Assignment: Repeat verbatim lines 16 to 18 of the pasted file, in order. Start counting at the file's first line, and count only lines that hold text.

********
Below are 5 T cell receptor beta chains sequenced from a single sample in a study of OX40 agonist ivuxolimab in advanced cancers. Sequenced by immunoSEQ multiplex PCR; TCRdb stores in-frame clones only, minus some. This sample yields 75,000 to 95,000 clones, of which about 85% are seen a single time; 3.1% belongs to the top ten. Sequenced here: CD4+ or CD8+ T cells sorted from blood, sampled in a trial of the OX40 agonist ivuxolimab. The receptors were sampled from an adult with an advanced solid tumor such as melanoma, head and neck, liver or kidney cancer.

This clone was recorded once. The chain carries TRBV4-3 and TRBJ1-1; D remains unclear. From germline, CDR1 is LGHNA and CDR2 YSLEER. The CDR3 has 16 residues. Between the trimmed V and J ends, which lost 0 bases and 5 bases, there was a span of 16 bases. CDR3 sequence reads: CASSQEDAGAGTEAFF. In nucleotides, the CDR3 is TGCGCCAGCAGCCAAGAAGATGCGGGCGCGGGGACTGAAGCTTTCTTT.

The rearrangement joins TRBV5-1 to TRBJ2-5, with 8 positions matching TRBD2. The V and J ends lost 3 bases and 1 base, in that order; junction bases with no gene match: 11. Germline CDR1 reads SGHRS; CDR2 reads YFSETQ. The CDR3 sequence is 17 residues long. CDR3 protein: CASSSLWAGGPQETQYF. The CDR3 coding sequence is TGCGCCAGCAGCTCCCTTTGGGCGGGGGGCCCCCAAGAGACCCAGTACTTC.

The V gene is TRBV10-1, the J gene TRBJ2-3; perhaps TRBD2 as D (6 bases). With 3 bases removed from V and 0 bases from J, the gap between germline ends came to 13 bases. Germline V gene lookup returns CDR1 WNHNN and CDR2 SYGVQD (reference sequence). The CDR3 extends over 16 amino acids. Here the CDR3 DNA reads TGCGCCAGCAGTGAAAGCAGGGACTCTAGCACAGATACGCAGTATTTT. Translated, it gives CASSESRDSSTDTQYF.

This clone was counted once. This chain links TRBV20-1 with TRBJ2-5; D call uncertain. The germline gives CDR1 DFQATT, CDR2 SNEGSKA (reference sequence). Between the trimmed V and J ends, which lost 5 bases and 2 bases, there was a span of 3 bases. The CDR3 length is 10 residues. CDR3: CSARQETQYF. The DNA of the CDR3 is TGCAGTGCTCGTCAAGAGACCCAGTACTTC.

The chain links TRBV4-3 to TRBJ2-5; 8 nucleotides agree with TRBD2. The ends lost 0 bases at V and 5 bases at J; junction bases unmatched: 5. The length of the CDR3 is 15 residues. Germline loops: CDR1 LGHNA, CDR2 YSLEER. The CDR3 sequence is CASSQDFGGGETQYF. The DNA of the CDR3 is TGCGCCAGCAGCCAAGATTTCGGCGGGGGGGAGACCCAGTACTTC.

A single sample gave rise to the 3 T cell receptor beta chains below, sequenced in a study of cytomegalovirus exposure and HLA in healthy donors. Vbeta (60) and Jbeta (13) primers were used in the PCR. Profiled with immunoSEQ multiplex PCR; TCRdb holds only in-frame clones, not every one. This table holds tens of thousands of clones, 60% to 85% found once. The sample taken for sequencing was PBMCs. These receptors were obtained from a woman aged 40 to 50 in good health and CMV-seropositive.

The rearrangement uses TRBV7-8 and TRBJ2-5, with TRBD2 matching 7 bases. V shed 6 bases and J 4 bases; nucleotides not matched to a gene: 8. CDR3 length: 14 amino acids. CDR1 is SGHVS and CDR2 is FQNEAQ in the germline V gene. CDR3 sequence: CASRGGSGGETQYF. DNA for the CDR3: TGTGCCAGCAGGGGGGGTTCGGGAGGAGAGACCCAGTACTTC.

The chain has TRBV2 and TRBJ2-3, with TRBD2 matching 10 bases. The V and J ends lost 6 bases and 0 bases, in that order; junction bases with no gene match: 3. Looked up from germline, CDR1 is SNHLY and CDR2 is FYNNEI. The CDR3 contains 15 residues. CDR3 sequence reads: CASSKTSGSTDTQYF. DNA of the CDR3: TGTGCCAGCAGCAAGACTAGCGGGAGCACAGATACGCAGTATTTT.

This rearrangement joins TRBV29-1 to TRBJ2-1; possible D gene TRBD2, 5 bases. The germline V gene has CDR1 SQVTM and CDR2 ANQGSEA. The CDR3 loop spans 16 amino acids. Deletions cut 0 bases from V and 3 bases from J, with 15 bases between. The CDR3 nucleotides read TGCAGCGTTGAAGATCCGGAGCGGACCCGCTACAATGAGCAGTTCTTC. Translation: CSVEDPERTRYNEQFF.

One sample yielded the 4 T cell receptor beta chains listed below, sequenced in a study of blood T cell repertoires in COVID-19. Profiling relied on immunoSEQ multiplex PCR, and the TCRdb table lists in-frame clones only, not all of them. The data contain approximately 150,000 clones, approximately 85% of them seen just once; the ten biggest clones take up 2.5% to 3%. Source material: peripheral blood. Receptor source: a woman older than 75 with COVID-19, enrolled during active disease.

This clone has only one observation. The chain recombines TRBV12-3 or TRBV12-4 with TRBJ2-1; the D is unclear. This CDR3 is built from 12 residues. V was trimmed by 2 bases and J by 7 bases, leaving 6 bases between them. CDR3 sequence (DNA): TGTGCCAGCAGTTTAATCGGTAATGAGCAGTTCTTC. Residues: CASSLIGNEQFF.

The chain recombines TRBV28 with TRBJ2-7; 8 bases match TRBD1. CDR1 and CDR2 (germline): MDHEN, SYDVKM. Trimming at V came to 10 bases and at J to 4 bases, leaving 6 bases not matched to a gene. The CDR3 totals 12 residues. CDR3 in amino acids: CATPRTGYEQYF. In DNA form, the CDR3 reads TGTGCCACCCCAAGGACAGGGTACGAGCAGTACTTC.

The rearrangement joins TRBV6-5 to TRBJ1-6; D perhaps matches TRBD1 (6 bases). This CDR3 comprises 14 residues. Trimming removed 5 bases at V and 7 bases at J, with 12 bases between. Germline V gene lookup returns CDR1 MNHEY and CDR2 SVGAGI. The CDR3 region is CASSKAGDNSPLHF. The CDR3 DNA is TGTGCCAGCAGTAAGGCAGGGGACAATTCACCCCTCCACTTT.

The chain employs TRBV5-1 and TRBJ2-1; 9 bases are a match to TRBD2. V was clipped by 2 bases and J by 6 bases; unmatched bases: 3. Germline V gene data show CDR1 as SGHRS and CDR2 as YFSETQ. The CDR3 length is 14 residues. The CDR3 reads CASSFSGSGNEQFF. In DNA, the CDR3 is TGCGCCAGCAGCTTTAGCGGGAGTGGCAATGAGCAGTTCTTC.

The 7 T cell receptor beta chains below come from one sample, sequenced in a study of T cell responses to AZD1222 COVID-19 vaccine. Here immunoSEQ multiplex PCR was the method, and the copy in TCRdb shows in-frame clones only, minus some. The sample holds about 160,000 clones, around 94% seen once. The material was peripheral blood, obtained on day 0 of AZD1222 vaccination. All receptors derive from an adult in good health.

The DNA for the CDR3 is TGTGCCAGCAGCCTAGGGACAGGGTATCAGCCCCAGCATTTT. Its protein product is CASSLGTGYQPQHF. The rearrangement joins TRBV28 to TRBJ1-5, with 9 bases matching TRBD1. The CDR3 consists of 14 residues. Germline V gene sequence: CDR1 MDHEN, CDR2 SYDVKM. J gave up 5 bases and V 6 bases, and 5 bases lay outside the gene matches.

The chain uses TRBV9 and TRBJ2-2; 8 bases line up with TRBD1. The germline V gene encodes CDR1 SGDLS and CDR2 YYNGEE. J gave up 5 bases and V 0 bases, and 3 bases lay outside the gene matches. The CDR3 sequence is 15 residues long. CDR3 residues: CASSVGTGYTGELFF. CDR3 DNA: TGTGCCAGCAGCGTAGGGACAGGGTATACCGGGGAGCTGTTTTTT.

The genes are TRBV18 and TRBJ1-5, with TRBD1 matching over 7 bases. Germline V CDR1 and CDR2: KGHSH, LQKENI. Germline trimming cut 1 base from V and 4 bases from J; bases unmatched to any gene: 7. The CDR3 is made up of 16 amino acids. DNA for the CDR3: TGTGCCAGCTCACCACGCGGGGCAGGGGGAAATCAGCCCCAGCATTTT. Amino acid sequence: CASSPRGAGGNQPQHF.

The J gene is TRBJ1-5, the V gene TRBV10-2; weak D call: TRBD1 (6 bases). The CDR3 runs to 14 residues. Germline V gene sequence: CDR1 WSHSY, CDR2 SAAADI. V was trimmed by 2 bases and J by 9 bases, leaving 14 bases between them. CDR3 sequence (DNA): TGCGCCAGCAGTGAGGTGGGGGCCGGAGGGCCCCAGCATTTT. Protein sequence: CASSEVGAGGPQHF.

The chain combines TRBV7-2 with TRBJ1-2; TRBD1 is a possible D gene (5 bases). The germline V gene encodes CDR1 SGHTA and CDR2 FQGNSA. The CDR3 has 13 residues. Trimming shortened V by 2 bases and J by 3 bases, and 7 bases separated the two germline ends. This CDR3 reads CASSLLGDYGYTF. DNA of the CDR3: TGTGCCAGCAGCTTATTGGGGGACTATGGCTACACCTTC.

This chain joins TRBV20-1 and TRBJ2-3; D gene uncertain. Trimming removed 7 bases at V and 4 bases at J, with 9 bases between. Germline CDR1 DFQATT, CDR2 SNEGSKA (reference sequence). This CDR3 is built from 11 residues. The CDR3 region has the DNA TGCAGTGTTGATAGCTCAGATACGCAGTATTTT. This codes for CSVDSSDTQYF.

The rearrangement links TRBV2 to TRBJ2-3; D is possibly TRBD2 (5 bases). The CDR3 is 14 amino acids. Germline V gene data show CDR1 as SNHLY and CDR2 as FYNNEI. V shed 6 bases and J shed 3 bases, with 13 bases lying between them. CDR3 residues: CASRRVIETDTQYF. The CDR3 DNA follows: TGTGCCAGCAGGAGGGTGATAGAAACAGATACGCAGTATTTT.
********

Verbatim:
The 7 T cell receptor beta chains below come from one sample, sequenced in a study of T cell responses to AZD1222 COVID-19 vaccine. Here immunoSEQ multiplex PCR was the method, and the copy in TCRdb shows in-frame clones only, minus some. The sample holds about 160,000 clones, around 94% seen once. The material was peripheral blood, obtained on day 0 of AZD1222 vaccination. All receptors derive from an adult in good health.

The DNA for the CDR3 is TGTGCCAGCAGCCTAGGGACAGGGTATCAGCCCCAGCATTTT. Its protein product is CASSLGTGYQPQHF. The rearrangement joins TRBV28 to TRBJ1-5, with 9 bases matching TRBD1. The CDR3 consists of 14 residues. Germline V gene sequence: CDR1 MDHEN, CDR2 SYDVKM. J gave up 5 bases and V 6 bases, and 5 bases lay outside the gene matches.

The chain uses TRBV9 and TRBJ2-2; 8 bases line up with TRBD1. The germline V gene encodes CDR1 SGDLS and CDR2 YYNGEE. J gave up 5 bases and V 0 bases, and 3 bases lay outside the gene matches. The CDR3 sequence is 15 residues long. CDR3 residues: CASSVGTGYTGELFF. CDR3 DNA: TGTGCCAGCAGCGTAGGGACAGGGTATACCGGGGAGCTGTTTTTT.